Important advances in mobile-DTV receiver chipsets and devices, as well as assurances that such receivers won’t block reception of clear-to-air mobile-DTV signals are two positive developments coming out of the 2012 International CES, said Greg Herman, an LPTV operator and head of the SpectrumEvolution.org advocacy group.
In a phone interview after the convention, Herman, who has conducted tests of ATSC A/153 mobile DTV television from his Portland, OR-based WatchTV stations, said he was impressed with what has been accomplished.
In particular, Herman said the more sophisticated dongles for wireless devices, such as the Apple iPad and iPhone, were impressive both because of their performance and because they draw power from their host device. The Mobile Content Venture announced at the show that it would collaborate with computer accessories manufacturer Belkin on the design of such devices. Belkin showed prototypes at CES.
Prior to CES, the MCV also said it was partnering with MetroPCS, the nation’s fifth largest wireless phone service provider, to offer a mobile DTV-enabled Samsung smartphone with the Dyle consumer interface.
Herman said he was relieved at CES to learn that no one is going to act as a gatekeeper to prevent reception of clear-to-air mobile DTV signals on a mobile receiver, “particularly if it was a mobile phone.”
“I was assured that even if MCV decides to do a free-to-air or registered service that the devices to be distributed to receive mobile DTV would not affirmatively block anybody that’s not part of that group,” he said.
Herman’s optimism wasn’t restricted to receivers, however. “I liked what I heard about how the industry will go forward building robust versions of M/H transmission infrastructure, whether that be microcells in buildings and stadiums or really digging deeply into distributed transmission systems, which we have played around with and have great interest in. Those are great positive things — particularly for low-power TV,” he said.
In his capacity as an LPTV owner, Herman’s comments would be no more or less important than the thoughts of any other broadcaster. However, as the head of the SpectrumEvolution.org advocacy group, his positive remarks mark a subtle shift in strategy.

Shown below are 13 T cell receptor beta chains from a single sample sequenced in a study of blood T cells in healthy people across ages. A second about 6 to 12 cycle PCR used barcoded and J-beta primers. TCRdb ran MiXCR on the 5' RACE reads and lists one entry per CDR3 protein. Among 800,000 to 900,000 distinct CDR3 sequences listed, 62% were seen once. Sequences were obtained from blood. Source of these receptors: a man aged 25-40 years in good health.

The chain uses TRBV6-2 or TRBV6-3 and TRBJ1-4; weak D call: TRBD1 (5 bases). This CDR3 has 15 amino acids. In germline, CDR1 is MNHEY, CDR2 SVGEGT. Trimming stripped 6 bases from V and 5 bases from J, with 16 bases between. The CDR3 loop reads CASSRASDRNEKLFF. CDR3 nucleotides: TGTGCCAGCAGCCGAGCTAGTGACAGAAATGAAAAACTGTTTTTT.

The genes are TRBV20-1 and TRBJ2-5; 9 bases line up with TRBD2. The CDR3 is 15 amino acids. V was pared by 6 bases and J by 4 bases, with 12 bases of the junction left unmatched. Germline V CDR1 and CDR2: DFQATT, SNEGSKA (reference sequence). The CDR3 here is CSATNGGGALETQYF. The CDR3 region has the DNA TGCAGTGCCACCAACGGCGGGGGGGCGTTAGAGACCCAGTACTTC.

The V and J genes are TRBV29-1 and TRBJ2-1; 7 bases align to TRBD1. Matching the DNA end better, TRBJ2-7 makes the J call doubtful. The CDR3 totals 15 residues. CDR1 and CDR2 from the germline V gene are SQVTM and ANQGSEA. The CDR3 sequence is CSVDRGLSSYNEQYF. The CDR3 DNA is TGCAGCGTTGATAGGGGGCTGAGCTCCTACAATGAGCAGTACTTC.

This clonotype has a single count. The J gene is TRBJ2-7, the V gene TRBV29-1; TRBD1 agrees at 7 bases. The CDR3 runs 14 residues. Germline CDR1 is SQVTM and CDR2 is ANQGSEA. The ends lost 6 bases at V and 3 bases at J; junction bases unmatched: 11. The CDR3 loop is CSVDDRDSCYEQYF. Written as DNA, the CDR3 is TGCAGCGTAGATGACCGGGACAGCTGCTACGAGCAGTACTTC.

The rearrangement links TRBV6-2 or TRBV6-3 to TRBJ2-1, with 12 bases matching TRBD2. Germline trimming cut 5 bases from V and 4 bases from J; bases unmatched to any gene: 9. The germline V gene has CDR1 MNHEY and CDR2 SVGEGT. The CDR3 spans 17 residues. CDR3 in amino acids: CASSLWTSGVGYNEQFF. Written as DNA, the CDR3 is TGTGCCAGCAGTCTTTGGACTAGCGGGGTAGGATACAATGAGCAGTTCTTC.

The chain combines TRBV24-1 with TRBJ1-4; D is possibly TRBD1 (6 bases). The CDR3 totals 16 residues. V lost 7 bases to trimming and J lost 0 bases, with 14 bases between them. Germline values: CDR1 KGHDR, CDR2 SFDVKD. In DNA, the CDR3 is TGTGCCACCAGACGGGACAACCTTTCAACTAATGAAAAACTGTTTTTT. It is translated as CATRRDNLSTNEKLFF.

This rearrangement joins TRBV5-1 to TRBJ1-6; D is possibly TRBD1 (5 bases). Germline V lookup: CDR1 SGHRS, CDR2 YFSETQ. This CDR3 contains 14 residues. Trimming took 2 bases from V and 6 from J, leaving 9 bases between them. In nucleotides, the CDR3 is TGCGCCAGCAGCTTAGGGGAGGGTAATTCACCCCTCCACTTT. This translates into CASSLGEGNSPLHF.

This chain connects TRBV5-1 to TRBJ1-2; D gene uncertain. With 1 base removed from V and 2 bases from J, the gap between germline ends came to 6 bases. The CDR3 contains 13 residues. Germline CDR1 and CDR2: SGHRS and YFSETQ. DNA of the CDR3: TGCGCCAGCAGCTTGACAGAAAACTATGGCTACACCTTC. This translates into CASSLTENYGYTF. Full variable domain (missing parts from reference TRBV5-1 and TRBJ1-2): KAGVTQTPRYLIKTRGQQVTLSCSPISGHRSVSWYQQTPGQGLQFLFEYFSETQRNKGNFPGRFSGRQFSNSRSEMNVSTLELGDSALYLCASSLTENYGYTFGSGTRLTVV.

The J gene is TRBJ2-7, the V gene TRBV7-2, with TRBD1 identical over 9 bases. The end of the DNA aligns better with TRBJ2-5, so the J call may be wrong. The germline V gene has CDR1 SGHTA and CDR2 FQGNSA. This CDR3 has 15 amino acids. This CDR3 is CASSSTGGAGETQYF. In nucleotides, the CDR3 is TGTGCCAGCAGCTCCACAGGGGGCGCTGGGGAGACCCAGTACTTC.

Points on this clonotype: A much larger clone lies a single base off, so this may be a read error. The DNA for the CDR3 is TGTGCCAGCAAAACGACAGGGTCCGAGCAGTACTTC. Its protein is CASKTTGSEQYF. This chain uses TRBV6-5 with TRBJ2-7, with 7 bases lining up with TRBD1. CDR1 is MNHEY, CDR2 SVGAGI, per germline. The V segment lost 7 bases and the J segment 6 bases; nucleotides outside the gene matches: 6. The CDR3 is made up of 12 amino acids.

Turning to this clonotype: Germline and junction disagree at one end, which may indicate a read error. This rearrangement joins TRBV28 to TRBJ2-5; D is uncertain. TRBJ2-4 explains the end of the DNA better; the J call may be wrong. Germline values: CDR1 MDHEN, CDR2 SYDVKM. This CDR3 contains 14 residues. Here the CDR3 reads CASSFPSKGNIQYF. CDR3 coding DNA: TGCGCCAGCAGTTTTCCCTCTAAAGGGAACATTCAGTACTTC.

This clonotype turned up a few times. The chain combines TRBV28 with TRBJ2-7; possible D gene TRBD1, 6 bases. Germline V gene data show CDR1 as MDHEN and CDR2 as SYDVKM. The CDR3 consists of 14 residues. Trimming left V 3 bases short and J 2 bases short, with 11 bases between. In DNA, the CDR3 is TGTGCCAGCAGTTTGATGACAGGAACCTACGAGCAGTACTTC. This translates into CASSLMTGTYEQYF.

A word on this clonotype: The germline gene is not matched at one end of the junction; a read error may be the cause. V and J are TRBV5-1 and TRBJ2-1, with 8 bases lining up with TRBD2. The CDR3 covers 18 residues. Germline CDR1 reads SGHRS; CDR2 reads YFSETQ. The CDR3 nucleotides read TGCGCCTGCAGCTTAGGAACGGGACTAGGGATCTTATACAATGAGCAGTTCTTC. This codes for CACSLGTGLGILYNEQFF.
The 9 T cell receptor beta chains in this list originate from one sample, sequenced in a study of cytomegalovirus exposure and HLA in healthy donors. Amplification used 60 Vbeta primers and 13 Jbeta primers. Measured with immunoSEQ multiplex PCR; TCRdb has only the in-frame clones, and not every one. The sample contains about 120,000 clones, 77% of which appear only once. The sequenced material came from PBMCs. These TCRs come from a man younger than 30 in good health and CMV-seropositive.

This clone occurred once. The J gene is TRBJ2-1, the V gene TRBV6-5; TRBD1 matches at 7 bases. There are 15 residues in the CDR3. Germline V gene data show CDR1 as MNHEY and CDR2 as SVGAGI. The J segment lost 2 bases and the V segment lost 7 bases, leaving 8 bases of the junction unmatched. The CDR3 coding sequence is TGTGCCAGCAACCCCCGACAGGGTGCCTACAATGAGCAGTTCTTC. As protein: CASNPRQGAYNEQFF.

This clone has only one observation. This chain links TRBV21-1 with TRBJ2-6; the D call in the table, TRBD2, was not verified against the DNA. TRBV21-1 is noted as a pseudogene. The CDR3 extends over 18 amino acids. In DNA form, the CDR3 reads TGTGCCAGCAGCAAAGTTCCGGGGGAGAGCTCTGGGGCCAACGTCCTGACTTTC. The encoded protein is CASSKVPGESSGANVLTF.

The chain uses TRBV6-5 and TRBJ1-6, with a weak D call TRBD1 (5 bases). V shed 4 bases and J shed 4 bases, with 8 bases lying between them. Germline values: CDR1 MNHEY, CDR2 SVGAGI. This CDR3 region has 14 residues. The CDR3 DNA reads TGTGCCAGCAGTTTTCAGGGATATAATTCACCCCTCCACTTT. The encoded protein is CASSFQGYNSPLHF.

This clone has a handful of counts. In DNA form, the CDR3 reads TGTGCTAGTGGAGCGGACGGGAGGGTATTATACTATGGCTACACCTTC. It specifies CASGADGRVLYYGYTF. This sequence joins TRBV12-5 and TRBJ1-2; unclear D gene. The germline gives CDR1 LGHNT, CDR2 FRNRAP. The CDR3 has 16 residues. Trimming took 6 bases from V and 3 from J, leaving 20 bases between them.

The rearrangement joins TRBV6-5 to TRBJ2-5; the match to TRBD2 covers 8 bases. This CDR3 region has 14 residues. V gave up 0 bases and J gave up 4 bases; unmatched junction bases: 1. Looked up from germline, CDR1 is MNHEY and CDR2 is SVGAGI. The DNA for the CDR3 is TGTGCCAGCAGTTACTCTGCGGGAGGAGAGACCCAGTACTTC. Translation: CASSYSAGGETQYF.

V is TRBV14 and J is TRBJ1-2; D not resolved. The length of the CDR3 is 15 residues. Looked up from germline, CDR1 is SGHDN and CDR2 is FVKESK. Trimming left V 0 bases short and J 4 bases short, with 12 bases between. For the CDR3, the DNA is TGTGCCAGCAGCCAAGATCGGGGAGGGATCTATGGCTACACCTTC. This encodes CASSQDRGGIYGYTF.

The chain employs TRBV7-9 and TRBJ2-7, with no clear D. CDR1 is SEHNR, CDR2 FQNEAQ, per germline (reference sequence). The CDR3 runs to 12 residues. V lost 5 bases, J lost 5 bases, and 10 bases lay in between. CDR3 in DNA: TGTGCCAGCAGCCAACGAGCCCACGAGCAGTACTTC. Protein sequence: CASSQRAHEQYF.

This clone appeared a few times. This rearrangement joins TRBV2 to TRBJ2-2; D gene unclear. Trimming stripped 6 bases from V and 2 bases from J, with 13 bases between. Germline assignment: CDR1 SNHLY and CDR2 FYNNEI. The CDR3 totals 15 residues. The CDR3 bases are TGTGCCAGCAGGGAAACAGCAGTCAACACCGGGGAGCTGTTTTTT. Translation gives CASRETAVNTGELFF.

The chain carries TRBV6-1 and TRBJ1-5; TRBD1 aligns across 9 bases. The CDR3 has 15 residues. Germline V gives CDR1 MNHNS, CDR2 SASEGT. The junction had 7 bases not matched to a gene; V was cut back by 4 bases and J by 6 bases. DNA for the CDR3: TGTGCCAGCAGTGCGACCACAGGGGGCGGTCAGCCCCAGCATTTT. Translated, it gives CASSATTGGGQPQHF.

SpectrumEvolution.org spent much of last year unsuccessfully trying to convince the FCC that it should changes its rules to allow television broadcasters to choose the modulation scheme of their own liking. The group was looking for a way to let broadcasters adopt OFDM-based modulation in support of CMMB transmission, which currently is in use in China. Hundreds of CMMB receivers are already commercially available outside the United States, and adopting the new modulation scheme would give broadcasters and the nation a relatively quick and painless way to realize the goal of the FCC for greater wireless broadband coverage and bandwidth, the group contended.
Herman’s positive comments about ATSC A/153 developments at CES reflect an acknowledgement that mobile DTV can be a pathway to the ultimate goal of letting broadcasters use their spectrum to head off the wireless spectrum crunch, if allowed to do so by the commission.
“As much as I would believe that at this stage of the game that America should have the best standards available for the American people, I am also a firm believer that you have to go to war with the army you’ve got,” he said. “If we are up against a brick wall of regulatory challenges to try to do the things we’ve worked on to bring new services forward and new more sophisticated modulation techniques into reality in the United States — if we can’t do that — the one thing we can do is work with what we have.
“The most important thing is that broadcasters use their spectrum in a way that it becomes relevant, and I am talking about their spectrum — not their content — in a way that becomes relevant in the daily lives of Americans,” said Herman.